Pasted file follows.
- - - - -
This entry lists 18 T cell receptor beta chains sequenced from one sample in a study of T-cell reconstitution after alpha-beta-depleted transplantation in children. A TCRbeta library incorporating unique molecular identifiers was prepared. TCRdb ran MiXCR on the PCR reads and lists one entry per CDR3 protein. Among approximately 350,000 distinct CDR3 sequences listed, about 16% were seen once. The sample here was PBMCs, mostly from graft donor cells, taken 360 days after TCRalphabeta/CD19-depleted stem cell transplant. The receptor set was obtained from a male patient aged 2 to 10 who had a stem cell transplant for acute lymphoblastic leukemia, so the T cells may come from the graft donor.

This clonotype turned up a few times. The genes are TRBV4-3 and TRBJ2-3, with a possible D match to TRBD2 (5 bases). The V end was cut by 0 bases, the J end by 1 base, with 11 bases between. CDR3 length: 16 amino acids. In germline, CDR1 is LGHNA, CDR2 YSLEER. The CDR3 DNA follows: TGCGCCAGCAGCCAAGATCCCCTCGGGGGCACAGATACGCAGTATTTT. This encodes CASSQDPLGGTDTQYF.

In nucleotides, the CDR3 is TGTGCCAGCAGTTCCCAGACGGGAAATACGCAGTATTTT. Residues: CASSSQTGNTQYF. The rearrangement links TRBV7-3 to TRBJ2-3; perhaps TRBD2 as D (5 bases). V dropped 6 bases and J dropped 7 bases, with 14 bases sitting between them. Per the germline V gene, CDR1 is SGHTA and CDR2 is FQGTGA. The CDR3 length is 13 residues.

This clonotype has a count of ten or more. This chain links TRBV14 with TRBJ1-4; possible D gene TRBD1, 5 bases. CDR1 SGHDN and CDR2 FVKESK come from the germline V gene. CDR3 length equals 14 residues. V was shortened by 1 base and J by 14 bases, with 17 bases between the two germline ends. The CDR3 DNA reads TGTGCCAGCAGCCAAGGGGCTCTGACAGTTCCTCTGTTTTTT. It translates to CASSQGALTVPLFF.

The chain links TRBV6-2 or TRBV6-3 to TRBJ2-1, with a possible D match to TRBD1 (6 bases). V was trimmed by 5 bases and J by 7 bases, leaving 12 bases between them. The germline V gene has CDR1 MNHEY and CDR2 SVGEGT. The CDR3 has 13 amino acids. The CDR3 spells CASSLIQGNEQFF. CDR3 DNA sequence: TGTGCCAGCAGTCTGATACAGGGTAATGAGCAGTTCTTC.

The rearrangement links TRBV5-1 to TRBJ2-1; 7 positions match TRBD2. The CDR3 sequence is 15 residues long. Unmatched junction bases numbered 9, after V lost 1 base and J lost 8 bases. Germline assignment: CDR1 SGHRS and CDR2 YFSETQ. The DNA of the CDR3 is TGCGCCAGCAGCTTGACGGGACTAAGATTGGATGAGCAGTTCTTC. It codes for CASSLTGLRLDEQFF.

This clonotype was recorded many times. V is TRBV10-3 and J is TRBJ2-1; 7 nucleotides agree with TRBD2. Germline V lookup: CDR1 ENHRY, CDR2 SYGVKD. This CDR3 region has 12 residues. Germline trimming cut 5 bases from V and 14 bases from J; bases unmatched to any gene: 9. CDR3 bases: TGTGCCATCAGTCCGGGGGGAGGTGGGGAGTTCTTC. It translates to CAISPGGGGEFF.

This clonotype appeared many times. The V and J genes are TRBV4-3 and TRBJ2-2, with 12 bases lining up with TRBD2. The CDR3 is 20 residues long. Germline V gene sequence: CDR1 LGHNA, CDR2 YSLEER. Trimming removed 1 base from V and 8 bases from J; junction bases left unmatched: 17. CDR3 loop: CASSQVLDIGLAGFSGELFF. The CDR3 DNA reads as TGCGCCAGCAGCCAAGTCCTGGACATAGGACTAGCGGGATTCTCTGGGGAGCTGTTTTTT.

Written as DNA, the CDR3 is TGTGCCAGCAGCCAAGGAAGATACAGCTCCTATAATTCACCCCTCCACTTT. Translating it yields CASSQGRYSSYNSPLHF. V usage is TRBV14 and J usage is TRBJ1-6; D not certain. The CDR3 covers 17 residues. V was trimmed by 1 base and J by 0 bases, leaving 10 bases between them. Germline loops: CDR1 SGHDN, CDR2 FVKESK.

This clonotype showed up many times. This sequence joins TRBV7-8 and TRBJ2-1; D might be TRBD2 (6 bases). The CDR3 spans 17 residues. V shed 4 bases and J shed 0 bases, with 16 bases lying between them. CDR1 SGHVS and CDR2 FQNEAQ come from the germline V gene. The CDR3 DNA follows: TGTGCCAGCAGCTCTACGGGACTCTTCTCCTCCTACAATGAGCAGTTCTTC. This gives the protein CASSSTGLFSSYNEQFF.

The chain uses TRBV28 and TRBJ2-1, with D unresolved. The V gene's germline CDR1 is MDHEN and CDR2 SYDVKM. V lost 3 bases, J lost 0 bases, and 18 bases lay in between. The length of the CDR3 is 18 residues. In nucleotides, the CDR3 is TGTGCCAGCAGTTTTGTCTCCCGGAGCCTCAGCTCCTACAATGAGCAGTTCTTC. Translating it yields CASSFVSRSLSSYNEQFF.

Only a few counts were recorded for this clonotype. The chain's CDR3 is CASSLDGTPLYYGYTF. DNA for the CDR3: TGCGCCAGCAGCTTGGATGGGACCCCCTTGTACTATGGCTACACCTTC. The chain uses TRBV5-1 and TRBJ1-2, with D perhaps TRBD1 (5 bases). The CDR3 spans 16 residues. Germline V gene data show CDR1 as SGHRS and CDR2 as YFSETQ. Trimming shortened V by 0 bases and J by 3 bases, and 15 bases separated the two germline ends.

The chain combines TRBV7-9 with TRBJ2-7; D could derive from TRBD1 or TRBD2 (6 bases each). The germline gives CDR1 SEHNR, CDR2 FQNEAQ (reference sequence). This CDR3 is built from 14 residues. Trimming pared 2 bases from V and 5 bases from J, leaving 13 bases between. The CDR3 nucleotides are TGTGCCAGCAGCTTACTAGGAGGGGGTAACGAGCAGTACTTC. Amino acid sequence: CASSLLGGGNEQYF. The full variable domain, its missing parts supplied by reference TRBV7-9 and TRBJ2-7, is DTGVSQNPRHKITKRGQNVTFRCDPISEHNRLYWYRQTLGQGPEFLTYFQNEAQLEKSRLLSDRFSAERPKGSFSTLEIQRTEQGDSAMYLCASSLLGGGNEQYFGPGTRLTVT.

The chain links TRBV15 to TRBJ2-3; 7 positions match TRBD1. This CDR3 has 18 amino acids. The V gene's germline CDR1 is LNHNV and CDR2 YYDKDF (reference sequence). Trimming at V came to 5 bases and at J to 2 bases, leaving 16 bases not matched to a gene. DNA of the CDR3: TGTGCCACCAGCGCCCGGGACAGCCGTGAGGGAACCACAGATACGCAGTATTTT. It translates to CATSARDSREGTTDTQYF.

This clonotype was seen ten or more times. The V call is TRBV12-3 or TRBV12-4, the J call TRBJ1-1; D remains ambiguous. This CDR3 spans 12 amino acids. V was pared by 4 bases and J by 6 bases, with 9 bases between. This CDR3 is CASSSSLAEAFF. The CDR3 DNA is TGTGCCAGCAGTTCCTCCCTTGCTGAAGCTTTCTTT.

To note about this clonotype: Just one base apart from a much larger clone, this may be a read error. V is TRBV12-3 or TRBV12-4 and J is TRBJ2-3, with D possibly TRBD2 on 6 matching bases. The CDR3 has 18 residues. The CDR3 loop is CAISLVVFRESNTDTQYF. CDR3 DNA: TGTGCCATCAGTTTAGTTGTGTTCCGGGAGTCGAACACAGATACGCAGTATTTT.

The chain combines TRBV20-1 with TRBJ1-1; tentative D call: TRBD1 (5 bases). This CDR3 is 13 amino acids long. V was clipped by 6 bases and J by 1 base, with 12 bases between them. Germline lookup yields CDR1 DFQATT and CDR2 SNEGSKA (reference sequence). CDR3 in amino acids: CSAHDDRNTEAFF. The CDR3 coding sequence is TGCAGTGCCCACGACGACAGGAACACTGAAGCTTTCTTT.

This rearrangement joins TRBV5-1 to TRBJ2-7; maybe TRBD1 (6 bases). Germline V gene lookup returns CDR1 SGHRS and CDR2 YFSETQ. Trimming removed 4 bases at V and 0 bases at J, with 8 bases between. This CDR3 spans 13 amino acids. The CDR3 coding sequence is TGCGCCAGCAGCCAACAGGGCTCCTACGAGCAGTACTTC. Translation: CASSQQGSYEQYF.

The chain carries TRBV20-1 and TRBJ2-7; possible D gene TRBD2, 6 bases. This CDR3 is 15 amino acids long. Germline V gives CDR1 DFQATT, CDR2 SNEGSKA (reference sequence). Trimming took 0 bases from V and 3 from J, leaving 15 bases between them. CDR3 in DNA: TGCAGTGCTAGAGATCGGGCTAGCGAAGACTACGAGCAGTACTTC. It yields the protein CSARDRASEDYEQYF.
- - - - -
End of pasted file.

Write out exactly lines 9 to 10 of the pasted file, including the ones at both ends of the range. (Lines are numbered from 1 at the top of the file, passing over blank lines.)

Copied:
Written as DNA, the CDR3 is TGTGCCAGCAGCCAAGGAAGATACAGCTCCTATAATTCACCCCTCCACTTT. Translating it yields CASSQGRYSSYNSPLHF. V usage is TRBV14 and J usage is TRBJ1-6; D not certain. The CDR3 covers 17 residues. V was trimmed by 1 base and J by 0 bases, leaving 10 bases between them. Germline loops: CDR1 SGHDN, CDR2 FVKESK.

This clonotype showed up many times. This sequence joins TRBV7-8 and TRBJ2-1; D might be TRBD2 (6 bases). The CDR3 spans 17 residues. V shed 4 bases and J shed 0 bases, with 16 bases lying between them. CDR1 SGHVS and CDR2 FQNEAQ come from the germline V gene. The CDR3 DNA follows: TGTGCCAGCAGCTCTACGGGACTCTTCTCCTCCTACAATGAGCAGTTCTTC. This gives the protein CASSSTGLFSSYNEQFF.